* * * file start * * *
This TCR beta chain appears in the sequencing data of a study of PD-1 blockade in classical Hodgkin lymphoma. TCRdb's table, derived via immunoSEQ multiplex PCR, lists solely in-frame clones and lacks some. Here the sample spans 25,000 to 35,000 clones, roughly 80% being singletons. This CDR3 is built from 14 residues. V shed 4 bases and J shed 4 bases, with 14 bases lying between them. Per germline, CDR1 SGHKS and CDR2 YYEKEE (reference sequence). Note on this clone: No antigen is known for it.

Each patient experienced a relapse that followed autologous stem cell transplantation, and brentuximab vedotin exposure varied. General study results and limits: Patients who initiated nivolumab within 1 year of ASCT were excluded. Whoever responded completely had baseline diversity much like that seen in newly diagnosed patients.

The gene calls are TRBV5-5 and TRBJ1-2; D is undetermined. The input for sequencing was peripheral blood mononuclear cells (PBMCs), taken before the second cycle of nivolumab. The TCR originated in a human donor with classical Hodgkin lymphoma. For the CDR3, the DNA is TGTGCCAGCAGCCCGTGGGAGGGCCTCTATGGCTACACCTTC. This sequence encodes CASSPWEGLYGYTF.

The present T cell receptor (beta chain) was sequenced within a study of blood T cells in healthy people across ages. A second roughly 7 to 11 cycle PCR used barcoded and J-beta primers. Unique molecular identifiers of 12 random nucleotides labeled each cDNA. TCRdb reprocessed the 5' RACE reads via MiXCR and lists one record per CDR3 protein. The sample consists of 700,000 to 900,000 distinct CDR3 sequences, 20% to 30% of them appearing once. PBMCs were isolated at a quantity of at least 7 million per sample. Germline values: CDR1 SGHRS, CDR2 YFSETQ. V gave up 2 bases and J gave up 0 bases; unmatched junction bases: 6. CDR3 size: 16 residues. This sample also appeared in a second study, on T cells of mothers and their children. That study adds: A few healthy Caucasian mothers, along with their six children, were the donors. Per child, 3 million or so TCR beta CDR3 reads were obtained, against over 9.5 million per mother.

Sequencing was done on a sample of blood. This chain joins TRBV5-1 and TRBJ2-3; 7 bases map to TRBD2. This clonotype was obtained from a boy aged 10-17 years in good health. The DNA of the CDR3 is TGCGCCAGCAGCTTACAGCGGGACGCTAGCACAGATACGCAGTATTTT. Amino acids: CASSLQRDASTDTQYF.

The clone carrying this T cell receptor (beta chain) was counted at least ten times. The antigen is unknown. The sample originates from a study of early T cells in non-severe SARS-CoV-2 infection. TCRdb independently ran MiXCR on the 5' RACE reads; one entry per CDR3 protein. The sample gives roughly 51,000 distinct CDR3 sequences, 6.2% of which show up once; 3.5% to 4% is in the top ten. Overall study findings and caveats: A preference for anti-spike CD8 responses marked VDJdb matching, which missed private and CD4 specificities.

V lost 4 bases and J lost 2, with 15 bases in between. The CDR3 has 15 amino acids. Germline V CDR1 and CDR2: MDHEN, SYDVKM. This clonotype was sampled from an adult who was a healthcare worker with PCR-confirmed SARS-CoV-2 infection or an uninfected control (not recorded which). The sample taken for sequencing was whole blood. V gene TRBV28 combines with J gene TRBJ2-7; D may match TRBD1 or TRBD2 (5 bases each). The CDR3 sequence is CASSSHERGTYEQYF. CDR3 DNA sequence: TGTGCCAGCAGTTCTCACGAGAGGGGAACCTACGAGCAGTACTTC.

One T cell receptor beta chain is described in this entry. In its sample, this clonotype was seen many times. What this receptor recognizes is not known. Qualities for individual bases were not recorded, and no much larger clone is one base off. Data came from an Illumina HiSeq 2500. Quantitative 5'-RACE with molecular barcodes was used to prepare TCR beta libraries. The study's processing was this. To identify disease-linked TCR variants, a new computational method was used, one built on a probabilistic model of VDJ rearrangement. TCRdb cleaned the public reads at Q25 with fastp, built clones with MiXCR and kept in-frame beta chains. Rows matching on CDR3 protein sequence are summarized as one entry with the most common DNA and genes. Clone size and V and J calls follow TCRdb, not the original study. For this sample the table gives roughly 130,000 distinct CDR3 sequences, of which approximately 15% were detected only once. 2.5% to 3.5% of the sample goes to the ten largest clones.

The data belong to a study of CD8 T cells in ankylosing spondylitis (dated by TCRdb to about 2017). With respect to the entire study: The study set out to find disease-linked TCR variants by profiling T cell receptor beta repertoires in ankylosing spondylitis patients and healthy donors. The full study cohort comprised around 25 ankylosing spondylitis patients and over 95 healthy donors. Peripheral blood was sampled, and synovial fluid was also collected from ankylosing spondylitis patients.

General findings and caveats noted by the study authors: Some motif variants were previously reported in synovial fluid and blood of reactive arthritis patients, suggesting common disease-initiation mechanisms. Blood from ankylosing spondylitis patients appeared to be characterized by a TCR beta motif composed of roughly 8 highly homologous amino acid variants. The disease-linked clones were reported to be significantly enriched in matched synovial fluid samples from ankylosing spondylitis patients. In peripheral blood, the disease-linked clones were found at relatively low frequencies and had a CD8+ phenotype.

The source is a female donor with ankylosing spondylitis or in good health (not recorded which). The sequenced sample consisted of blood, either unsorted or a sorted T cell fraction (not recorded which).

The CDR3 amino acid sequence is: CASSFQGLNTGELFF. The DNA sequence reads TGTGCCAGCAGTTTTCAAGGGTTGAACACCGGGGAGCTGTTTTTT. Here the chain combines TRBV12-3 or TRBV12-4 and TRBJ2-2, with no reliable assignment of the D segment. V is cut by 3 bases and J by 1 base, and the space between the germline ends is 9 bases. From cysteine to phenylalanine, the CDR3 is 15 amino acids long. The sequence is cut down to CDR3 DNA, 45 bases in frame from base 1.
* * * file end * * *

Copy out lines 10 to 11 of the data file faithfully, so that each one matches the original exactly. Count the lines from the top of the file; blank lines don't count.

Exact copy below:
General findings and caveats noted by the study authors: Some motif variants were previously reported in synovial fluid and blood of reactive arthritis patients, suggesting common disease-initiation mechanisms. Blood from ankylosing spondylitis patients appeared to be characterized by a TCR beta motif composed of roughly 8 highly homologous amino acid variants. The disease-linked clones were reported to be significantly enriched in matched synovial fluid samples from ankylosing spondylitis patients. In peripheral blood, the disease-linked clones were found at relatively low frequencies and had a CD8+ phenotype.

The source is a female donor with ankylosing spondylitis or in good health (not recorded which). The sequenced sample consisted of blood, either unsorted or a sorted T cell fraction (not recorded which).